The long 18th century, particularly the period between the 1760s and 1821, marks a moment of transition in the borderlands between the Ottoman Empire and the Polish-Lithuanian Commonwealth. North of the Danube river and bordered by the Black Sea, these territories encompass the contemporary states of Romania, Moldova, Ukraine, and parts of Russia. Russian and Habsburg imperial expansions into the region, including the Partitions of Poland-Lithuania (1772-1795), Annexation of Crimea (1783), and Habsburg incursions into the Romanian Principalities shifted the balance of power. The start of the Greek Revolution in 1821 and its impact on the Phanariot governance signaled the end of the previous political order.
This paper seeks to understand how this tumultuous period was experienced locally in the borderlands and in the Ottoman Empire through the borderland. In other words, following Peter Sahlins’ seminal work, this paper conceptualizes the Danubian borderlands as the crucible where the post-1821 Ottoman order was forged. Moreover, in conversation with Christine Philliou’s operationalization of the term governance, this paper focuses on how the relationships in the borderlands between the Ottoman governors, Polish palatines, Phanariot voivodas, Crimean khans and their local networks of Tatars, Cossacks, Ottomans, Poles, Jews, and many other denizens contributed to the making of the order.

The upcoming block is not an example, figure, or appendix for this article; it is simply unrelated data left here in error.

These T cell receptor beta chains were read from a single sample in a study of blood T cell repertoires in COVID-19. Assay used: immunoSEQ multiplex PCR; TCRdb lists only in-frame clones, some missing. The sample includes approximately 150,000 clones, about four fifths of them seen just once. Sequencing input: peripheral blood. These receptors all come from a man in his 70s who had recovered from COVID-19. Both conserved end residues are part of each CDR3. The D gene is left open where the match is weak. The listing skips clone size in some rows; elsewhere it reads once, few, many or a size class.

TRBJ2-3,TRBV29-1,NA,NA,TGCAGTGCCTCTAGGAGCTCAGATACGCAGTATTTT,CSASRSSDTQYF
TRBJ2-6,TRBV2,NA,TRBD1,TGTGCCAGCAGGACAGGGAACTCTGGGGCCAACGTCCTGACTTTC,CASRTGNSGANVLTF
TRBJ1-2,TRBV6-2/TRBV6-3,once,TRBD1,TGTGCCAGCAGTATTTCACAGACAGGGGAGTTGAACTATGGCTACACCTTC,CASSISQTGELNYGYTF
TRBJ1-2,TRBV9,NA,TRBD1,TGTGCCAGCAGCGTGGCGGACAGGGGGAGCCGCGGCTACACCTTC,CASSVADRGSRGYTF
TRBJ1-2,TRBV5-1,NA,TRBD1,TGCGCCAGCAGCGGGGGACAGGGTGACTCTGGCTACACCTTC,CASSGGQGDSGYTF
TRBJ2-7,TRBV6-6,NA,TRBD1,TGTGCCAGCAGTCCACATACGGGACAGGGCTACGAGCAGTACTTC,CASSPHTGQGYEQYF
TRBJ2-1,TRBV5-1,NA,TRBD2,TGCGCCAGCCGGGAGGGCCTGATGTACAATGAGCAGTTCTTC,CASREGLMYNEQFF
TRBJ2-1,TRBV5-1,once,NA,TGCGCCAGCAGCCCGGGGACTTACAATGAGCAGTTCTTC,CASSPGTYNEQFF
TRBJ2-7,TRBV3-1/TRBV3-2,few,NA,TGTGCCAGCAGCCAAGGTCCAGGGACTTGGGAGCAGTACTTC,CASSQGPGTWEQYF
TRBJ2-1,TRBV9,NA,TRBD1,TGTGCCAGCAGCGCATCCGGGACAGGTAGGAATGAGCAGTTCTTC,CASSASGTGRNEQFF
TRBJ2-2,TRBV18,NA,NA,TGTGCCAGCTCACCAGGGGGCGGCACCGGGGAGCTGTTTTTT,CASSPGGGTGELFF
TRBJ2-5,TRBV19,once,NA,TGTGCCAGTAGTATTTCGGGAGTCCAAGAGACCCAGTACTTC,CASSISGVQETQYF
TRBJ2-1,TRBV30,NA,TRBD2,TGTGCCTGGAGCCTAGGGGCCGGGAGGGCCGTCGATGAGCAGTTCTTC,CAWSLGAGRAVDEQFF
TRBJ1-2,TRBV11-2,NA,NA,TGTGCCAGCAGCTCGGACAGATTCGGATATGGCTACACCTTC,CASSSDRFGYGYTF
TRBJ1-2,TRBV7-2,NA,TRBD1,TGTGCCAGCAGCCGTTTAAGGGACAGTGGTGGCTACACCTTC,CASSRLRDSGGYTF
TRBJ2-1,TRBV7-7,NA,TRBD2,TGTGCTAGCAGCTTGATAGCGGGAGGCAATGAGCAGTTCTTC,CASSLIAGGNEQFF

This paper argues that the resilience of the Ottoman state at the cusp of the 19th century depended in part on the experiences of the Ottoman administration in this borderland. Ottoman bureaucrats benefited from the local news and information networks which they in turn further sustained and expanded. Through these networks, they gathered information about the world outside of the Empire, particularly on the ever-intensifying Russian threat. They developed practices to communicate news reliability, confirm their verifiability, and built trust along the borderland-Istanbul axis. Moreover, tools and technologies that shaped imperial knowledge production, such as the newspaper, entered the Ottoman state institutions through the borderland.